Authorities secured the release on Saturday of two of four policemen who were seized by religious students in Pakistan's capital, officials said.

The officers were abducted Friday when they were standing near an Islamic seminary in Islamabad, according to Abdul Rashid Ghazi, a cleric at the Lal Masjid or Red Mosque, which in recent months has launched its own anti-vice drive, challenging the authority of President Gen. Pervez Musharraf's government.

On Saturday, Mohammed Anar, an area police official, said Ghazi had freed two of the policemen after talks with officials. He did not say when the remaining police were expected to be freed.

The releases came after Musharraf said in an interview aired by private Aaj television channel late Friday that militancy in Pakistan was increasing, and "we need to strongly counter it."

Musharraf did not elaborate.

Ghazi defended the action by his students, saying they detained the four officers because they were standing outside the seminary despite an agreement with authorities that police would not be deployed there.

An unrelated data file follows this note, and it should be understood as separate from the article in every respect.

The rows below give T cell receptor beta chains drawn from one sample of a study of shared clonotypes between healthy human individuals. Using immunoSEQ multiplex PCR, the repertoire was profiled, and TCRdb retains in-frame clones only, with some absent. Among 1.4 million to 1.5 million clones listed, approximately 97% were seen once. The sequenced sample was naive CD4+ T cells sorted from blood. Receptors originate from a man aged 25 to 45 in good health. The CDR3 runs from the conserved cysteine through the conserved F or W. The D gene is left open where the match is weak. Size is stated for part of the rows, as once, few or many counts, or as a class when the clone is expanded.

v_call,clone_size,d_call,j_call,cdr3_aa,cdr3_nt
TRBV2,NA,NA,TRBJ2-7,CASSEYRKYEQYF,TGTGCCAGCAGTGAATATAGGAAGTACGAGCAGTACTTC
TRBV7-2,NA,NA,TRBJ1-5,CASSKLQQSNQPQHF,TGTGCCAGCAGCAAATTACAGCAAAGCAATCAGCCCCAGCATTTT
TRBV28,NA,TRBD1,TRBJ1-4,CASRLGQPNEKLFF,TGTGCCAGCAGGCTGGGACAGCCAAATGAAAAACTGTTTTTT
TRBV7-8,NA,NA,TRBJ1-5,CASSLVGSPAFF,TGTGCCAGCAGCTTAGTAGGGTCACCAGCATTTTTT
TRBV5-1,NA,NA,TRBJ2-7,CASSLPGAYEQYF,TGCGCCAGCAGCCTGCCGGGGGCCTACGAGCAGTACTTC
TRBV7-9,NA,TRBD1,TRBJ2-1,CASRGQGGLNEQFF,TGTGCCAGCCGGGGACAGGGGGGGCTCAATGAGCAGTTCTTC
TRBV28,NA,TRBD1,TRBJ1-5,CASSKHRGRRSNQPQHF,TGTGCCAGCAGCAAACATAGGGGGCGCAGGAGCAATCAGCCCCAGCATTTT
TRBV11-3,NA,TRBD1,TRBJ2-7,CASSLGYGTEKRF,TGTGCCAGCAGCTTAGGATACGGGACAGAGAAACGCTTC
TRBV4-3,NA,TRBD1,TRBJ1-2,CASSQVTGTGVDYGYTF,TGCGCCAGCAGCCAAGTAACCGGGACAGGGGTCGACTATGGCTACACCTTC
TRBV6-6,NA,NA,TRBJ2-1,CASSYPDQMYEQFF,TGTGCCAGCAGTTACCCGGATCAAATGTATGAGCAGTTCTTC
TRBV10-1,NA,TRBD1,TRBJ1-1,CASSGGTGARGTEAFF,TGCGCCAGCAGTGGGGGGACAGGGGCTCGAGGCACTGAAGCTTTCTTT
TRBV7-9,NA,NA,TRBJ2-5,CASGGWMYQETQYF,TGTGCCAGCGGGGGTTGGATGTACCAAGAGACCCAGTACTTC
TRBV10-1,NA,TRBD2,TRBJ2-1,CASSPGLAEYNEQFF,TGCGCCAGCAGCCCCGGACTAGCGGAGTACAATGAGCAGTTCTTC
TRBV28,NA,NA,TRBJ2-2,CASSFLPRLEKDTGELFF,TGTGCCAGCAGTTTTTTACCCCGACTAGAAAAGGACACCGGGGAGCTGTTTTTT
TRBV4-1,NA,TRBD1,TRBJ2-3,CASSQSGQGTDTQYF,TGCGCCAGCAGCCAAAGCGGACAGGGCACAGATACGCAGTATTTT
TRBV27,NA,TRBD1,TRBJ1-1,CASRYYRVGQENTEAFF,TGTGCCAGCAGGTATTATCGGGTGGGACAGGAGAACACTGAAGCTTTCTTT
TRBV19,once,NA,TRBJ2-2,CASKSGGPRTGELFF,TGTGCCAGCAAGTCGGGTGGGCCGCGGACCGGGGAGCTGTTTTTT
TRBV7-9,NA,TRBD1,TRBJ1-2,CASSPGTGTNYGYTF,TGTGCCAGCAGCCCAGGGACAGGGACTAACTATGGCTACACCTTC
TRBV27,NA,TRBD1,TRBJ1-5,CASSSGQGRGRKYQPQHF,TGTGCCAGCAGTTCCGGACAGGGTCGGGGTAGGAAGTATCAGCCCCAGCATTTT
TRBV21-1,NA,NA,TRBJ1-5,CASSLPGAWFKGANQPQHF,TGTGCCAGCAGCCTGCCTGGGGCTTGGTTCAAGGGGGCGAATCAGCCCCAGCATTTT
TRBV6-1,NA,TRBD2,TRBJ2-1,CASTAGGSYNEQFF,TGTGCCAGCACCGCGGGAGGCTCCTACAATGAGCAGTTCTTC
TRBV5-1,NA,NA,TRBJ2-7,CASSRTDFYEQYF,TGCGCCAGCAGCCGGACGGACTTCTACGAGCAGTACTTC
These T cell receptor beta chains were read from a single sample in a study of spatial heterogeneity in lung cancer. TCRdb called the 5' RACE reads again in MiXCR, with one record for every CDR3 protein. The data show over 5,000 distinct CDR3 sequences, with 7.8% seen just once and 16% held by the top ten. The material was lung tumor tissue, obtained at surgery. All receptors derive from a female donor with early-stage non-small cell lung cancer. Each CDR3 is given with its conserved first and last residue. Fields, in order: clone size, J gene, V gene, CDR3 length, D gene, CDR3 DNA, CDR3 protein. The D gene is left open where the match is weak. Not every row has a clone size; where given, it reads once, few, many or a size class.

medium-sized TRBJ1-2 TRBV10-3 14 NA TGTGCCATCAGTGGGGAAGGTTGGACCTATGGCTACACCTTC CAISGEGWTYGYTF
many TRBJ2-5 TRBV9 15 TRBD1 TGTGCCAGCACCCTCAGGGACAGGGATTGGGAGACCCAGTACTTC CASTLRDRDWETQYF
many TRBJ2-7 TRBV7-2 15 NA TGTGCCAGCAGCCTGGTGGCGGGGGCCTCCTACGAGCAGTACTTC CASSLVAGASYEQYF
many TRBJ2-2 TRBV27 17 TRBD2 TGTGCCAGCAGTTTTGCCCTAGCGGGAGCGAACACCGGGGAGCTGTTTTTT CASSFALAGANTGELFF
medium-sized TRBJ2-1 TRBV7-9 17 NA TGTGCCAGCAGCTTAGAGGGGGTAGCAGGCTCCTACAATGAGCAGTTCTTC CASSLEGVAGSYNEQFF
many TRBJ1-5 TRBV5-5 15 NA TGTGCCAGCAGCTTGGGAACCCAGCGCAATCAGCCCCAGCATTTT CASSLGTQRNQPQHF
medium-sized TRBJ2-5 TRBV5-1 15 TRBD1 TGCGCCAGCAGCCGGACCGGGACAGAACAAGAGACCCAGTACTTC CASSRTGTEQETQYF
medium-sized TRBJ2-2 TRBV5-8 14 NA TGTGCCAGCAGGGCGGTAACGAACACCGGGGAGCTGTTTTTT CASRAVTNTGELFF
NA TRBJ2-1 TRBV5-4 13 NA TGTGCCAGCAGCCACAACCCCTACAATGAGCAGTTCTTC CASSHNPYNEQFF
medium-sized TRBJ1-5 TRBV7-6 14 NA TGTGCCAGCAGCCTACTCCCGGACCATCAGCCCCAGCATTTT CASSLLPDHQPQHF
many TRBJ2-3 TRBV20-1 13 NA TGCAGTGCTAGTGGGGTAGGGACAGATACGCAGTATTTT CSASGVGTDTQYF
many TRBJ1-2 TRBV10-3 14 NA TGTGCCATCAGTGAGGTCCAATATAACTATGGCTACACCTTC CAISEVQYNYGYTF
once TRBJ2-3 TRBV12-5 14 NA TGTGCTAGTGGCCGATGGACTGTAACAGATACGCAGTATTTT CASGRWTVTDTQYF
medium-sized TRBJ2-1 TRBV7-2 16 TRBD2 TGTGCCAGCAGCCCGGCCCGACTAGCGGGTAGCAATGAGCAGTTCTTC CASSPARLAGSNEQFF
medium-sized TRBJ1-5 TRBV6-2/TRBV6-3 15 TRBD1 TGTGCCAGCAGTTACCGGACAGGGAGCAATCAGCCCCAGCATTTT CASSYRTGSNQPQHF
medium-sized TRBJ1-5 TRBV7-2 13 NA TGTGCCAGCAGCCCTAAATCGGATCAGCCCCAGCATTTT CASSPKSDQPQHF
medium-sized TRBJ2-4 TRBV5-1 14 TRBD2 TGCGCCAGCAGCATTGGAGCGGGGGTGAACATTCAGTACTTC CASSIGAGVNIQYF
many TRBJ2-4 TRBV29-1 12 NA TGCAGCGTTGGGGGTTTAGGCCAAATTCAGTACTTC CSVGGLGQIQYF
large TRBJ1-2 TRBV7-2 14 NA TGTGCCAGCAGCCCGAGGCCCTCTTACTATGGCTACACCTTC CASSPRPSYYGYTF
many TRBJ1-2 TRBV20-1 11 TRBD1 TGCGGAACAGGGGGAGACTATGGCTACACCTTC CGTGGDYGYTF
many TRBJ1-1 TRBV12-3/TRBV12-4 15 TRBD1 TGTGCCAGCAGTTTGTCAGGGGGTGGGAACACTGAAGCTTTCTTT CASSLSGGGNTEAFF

He said the abductions were in retaliation for the detention of eight or nine seminary students by intelligence agents in the past two weeks. He said they freed the two policemen after police agreed to free their students.

"The remaining two policemen will also be freed soon," he told reporters.

The seizure of the police came as critics have accused Musharraf of appeasing the religious vigilantes, despite concerns that pro-Taliban hard-liners, intent on enforcing a stringent version of Islamic laws or Shariah, are gaining sway in Pakistan.

Last month, female students at Lal Masjid kidnapped an alleged brothel owner and forced her to make a confession as part of an anti-vice campaign. The mosque later declared it had set up its own Islamic court, and threatened music and movie shops to close.